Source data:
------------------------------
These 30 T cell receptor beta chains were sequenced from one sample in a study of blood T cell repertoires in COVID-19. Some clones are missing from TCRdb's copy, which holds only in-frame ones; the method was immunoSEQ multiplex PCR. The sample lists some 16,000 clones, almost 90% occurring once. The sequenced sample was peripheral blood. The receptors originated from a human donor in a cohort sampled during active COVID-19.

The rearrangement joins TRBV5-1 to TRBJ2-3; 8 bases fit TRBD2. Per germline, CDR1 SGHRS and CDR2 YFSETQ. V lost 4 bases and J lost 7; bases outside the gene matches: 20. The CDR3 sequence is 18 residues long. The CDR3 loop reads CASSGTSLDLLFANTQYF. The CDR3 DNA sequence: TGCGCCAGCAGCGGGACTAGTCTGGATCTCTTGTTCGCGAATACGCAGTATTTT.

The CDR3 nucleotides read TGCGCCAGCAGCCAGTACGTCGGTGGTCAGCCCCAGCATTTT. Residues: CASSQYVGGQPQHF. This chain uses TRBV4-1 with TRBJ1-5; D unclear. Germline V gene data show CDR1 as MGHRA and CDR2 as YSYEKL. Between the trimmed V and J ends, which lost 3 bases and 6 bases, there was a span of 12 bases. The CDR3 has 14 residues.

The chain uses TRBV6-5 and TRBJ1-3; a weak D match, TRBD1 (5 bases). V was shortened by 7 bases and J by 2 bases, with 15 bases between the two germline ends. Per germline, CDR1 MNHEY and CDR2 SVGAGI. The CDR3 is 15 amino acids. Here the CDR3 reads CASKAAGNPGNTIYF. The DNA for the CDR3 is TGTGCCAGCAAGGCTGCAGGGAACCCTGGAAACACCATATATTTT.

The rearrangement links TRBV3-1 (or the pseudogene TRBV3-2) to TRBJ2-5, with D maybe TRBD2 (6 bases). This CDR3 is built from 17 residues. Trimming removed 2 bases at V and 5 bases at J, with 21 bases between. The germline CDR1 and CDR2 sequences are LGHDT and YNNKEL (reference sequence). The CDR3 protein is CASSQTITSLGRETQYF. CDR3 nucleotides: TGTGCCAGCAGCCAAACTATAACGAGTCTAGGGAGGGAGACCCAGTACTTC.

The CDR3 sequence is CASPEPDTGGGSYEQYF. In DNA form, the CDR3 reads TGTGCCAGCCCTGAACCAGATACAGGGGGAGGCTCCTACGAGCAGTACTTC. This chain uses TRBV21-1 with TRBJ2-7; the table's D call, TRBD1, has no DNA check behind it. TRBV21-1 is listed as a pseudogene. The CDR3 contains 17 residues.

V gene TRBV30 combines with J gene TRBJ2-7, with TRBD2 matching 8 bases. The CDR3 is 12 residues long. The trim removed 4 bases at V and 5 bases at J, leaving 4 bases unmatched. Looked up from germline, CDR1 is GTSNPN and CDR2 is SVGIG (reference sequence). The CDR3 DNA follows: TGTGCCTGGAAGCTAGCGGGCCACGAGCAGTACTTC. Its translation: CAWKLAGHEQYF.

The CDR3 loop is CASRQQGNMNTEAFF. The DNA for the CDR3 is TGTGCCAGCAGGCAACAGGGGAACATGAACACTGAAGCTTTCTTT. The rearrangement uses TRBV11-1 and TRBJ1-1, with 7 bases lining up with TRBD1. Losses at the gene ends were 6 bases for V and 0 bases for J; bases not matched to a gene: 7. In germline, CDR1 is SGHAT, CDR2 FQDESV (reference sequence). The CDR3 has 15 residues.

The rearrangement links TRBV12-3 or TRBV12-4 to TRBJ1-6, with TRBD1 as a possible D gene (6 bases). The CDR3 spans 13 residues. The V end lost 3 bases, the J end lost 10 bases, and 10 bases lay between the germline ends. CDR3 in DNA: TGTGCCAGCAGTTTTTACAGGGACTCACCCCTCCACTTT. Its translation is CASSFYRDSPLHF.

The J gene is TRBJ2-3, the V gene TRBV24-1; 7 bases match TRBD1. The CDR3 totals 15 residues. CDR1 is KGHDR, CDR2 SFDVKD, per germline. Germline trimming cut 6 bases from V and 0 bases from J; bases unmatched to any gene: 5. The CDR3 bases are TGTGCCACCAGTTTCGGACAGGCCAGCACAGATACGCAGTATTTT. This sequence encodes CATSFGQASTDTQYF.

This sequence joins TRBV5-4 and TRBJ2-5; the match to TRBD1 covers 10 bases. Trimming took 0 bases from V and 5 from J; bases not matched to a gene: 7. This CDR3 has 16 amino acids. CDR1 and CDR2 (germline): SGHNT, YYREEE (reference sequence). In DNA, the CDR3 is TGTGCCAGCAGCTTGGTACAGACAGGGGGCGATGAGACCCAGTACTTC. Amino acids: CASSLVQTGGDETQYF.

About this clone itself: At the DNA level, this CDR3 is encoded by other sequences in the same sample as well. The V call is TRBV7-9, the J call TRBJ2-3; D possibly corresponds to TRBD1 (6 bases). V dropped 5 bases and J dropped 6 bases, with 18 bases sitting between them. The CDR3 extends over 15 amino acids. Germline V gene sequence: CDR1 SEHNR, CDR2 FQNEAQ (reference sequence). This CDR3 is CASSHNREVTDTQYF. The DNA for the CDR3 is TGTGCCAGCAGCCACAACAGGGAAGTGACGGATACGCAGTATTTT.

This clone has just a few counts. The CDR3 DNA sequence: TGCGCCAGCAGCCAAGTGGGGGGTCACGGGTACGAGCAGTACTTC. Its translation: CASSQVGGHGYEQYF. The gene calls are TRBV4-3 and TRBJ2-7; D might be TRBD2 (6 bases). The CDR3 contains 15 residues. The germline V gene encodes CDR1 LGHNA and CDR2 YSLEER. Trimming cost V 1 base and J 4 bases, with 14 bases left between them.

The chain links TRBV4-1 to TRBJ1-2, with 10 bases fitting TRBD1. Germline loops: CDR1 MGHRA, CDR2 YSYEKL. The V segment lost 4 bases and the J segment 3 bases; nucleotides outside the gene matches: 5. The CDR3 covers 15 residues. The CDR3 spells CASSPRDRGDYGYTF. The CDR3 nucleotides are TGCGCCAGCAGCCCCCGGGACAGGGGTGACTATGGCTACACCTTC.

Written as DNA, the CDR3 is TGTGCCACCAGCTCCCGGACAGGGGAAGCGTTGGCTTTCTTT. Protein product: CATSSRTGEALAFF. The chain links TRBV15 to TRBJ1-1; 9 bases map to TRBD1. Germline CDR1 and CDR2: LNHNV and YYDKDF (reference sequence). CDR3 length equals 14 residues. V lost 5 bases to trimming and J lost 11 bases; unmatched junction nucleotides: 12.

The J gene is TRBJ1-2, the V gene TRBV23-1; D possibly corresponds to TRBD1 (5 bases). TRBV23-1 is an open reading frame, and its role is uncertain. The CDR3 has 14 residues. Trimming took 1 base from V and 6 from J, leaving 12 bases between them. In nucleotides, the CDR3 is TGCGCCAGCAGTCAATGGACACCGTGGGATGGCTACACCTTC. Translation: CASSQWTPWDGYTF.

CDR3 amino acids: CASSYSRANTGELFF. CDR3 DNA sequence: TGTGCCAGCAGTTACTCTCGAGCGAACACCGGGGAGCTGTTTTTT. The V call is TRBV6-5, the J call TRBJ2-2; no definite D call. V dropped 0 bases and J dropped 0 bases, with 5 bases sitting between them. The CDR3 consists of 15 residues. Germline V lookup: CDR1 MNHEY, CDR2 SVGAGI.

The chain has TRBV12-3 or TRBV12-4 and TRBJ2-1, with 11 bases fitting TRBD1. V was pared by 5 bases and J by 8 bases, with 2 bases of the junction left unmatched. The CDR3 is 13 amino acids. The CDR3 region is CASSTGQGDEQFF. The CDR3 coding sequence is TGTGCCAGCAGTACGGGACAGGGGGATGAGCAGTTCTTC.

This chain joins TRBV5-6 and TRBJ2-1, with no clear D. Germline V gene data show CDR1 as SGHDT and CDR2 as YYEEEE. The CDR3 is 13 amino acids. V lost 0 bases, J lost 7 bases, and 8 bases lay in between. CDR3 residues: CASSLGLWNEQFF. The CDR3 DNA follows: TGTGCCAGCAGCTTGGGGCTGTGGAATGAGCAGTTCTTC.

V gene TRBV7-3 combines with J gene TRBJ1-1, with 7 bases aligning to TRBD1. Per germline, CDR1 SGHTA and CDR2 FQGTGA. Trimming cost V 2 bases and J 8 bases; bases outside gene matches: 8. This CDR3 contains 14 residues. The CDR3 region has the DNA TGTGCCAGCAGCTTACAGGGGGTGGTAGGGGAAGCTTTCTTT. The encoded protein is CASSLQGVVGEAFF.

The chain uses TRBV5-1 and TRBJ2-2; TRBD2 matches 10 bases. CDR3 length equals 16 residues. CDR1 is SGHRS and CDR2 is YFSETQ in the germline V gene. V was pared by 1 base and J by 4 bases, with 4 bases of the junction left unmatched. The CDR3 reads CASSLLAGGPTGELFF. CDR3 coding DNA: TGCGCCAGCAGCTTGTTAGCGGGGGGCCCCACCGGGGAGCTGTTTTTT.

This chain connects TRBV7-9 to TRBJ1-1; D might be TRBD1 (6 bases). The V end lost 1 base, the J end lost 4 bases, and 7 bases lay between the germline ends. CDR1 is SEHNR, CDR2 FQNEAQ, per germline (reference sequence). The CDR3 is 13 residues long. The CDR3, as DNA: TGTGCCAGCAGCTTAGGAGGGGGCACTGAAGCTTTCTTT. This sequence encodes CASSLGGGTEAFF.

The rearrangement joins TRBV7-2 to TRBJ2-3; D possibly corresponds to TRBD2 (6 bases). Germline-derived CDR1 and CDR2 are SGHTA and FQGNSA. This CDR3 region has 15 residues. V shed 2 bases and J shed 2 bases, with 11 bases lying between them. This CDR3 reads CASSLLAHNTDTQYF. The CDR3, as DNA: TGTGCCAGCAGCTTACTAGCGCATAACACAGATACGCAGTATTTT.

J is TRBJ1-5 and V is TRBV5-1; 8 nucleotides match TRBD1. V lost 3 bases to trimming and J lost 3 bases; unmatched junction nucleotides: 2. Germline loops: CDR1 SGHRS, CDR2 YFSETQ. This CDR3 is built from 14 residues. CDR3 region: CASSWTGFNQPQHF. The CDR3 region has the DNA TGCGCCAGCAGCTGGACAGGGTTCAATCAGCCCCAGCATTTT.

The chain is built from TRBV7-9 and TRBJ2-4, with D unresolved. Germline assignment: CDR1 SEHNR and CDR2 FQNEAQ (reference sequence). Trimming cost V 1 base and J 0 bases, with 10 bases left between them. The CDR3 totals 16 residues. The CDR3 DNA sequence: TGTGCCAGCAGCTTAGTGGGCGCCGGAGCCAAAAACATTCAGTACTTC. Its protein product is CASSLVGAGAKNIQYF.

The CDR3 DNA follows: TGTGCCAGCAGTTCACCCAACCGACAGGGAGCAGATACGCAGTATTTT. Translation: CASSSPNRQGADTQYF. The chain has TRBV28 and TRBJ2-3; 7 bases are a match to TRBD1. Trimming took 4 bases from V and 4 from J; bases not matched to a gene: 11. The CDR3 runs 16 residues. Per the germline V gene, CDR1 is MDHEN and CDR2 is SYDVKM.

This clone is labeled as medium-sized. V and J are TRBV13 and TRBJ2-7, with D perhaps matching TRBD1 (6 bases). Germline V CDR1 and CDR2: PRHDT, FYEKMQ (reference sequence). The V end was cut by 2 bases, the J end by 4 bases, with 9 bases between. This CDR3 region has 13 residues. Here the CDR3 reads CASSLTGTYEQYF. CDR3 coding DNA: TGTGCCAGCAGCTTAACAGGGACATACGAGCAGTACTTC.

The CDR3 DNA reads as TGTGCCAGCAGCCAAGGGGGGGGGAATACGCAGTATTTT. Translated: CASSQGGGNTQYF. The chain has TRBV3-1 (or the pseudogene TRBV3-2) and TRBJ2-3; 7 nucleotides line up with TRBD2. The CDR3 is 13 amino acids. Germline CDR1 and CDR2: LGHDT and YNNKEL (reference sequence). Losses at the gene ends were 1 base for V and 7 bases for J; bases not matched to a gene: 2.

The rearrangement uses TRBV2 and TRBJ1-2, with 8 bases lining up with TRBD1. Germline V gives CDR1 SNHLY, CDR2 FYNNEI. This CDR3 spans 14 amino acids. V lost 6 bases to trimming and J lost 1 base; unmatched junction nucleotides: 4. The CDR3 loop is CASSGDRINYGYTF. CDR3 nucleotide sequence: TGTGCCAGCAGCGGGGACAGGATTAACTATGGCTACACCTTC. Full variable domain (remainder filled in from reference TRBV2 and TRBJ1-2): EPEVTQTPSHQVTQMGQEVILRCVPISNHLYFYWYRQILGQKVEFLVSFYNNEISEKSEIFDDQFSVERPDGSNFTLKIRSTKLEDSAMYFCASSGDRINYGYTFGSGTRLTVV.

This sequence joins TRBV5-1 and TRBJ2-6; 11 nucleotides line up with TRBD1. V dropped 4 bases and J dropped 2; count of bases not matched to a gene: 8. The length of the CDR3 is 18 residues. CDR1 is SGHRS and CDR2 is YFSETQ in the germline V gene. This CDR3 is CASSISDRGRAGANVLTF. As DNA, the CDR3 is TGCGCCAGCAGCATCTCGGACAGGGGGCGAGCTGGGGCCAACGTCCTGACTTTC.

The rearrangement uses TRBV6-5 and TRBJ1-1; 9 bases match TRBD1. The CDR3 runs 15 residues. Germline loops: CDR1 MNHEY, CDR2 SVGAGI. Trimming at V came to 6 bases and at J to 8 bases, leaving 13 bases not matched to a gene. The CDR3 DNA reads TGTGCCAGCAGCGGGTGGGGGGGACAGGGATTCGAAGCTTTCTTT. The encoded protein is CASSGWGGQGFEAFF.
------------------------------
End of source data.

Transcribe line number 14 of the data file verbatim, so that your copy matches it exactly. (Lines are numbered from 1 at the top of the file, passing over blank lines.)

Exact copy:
The chain links TRBV4-1 to TRBJ1-2, with 10 bases fitting TRBD1. Germline loops: CDR1 MGHRA, CDR2 YSYEKL. The V segment lost 4 bases and the J segment 3 bases; nucleotides outside the gene matches: 5. The CDR3 covers 15 residues. The CDR3 spells CASSPRDRGDYGYTF. The CDR3 nucleotides are TGCGCCAGCAGCCCCCGGGACAGGGGTGACTATGGCTACACCTTC.